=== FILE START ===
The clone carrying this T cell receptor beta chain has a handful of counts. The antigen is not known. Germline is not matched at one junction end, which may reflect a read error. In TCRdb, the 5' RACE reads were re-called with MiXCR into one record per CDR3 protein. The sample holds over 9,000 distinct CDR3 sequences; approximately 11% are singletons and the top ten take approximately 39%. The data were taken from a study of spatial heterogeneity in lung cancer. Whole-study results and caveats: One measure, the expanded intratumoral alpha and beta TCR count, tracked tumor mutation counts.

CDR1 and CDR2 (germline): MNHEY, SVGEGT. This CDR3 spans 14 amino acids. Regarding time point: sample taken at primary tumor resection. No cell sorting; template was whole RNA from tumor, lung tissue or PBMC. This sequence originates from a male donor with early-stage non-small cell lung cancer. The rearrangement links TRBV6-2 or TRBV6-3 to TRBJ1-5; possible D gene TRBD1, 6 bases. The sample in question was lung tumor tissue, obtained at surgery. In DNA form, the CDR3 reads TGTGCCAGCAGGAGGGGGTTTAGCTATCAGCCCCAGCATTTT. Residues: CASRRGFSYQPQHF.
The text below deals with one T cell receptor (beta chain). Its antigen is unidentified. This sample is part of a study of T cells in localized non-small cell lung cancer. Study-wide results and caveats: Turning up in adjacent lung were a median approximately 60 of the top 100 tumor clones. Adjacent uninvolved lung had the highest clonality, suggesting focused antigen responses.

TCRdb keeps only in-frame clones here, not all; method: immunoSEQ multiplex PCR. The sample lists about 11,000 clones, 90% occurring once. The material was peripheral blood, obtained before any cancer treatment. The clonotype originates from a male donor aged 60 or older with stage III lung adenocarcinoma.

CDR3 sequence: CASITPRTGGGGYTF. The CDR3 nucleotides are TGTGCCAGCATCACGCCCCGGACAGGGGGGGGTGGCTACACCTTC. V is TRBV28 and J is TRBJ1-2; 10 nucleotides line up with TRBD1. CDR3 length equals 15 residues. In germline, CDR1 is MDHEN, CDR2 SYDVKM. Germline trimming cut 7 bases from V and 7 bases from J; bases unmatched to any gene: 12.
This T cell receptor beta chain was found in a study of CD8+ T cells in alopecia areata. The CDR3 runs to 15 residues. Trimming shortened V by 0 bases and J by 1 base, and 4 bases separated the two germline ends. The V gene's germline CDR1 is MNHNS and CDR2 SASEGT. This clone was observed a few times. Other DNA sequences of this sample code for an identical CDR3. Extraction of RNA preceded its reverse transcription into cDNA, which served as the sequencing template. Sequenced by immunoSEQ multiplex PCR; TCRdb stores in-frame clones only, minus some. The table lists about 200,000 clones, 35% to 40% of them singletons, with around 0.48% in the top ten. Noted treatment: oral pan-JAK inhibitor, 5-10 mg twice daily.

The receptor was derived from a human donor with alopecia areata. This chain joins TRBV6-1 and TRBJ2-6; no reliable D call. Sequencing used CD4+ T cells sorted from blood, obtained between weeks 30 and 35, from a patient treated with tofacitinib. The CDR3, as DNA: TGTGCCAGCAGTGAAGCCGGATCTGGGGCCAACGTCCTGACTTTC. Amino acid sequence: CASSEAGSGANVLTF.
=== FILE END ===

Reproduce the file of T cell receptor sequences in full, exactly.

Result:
The clone carrying this T cell receptor beta chain has a handful of counts. The antigen is not known. Germline is not matched at one junction end, which may reflect a read error. In TCRdb, the 5' RACE reads were re-called with MiXCR into one record per CDR3 protein. The sample holds over 9,000 distinct CDR3 sequences; approximately 11% are singletons and the top ten take approximately 39%. The data were taken from a study of spatial heterogeneity in lung cancer. Whole-study results and caveats: One measure, the expanded intratumoral alpha and beta TCR count, tracked tumor mutation counts.

CDR1 and CDR2 (germline): MNHEY, SVGEGT. This CDR3 spans 14 amino acids. Regarding time point: sample taken at primary tumor resection. No cell sorting; template was whole RNA from tumor, lung tissue or PBMC. This sequence originates from a male donor with early-stage non-small cell lung cancer. The rearrangement links TRBV6-2 or TRBV6-3 to TRBJ1-5; possible D gene TRBD1, 6 bases. The sample in question was lung tumor tissue, obtained at surgery. In DNA form, the CDR3 reads TGTGCCAGCAGGAGGGGGTTTAGCTATCAGCCCCAGCATTTT. Residues: CASRRGFSYQPQHF.
The text below deals with one T cell receptor (beta chain). Its antigen is unidentified. This sample is part of a study of T cells in localized non-small cell lung cancer. Study-wide results and caveats: Turning up in adjacent lung were a median approximately 60 of the top 100 tumor clones. Adjacent uninvolved lung had the highest clonality, suggesting focused antigen responses.

TCRdb keeps only in-frame clones here, not all; method: immunoSEQ multiplex PCR. The sample lists about 11,000 clones, 90% occurring once. The material was peripheral blood, obtained before any cancer treatment. The clonotype originates from a male donor aged 60 or older with stage III lung adenocarcinoma.

CDR3 sequence: CASITPRTGGGGYTF. The CDR3 nucleotides are TGTGCCAGCATCACGCCCCGGACAGGGGGGGGTGGCTACACCTTC. V is TRBV28 and J is TRBJ1-2; 10 nucleotides line up with TRBD1. CDR3 length equals 15 residues. In germline, CDR1 is MDHEN, CDR2 SYDVKM. Germline trimming cut 7 bases from V and 7 bases from J; bases unmatched to any gene: 12.
This T cell receptor beta chain was found in a study of CD8+ T cells in alopecia areata. The CDR3 runs to 15 residues. Trimming shortened V by 0 bases and J by 1 base, and 4 bases separated the two germline ends. The V gene's germline CDR1 is MNHNS and CDR2 SASEGT. This clone was observed a few times. Other DNA sequences of this sample code for an identical CDR3. Extraction of RNA preceded its reverse transcription into cDNA, which served as the sequencing template. Sequenced by immunoSEQ multiplex PCR; TCRdb stores in-frame clones only, minus some. The table lists about 200,000 clones, 35% to 40% of them singletons, with around 0.48% in the top ten. Noted treatment: oral pan-JAK inhibitor, 5-10 mg twice daily.

The receptor was derived from a human donor with alopecia areata. This chain joins TRBV6-1 and TRBJ2-6; no reliable D call. Sequencing used CD4+ T cells sorted from blood, obtained between weeks 30 and 35, from a patient treated with tofacitinib. The CDR3, as DNA: TGTGCCAGCAGTGAAGCCGGATCTGGGGCCAACGTCCTGACTTTC. Amino acid sequence: CASSEAGSGANVLTF.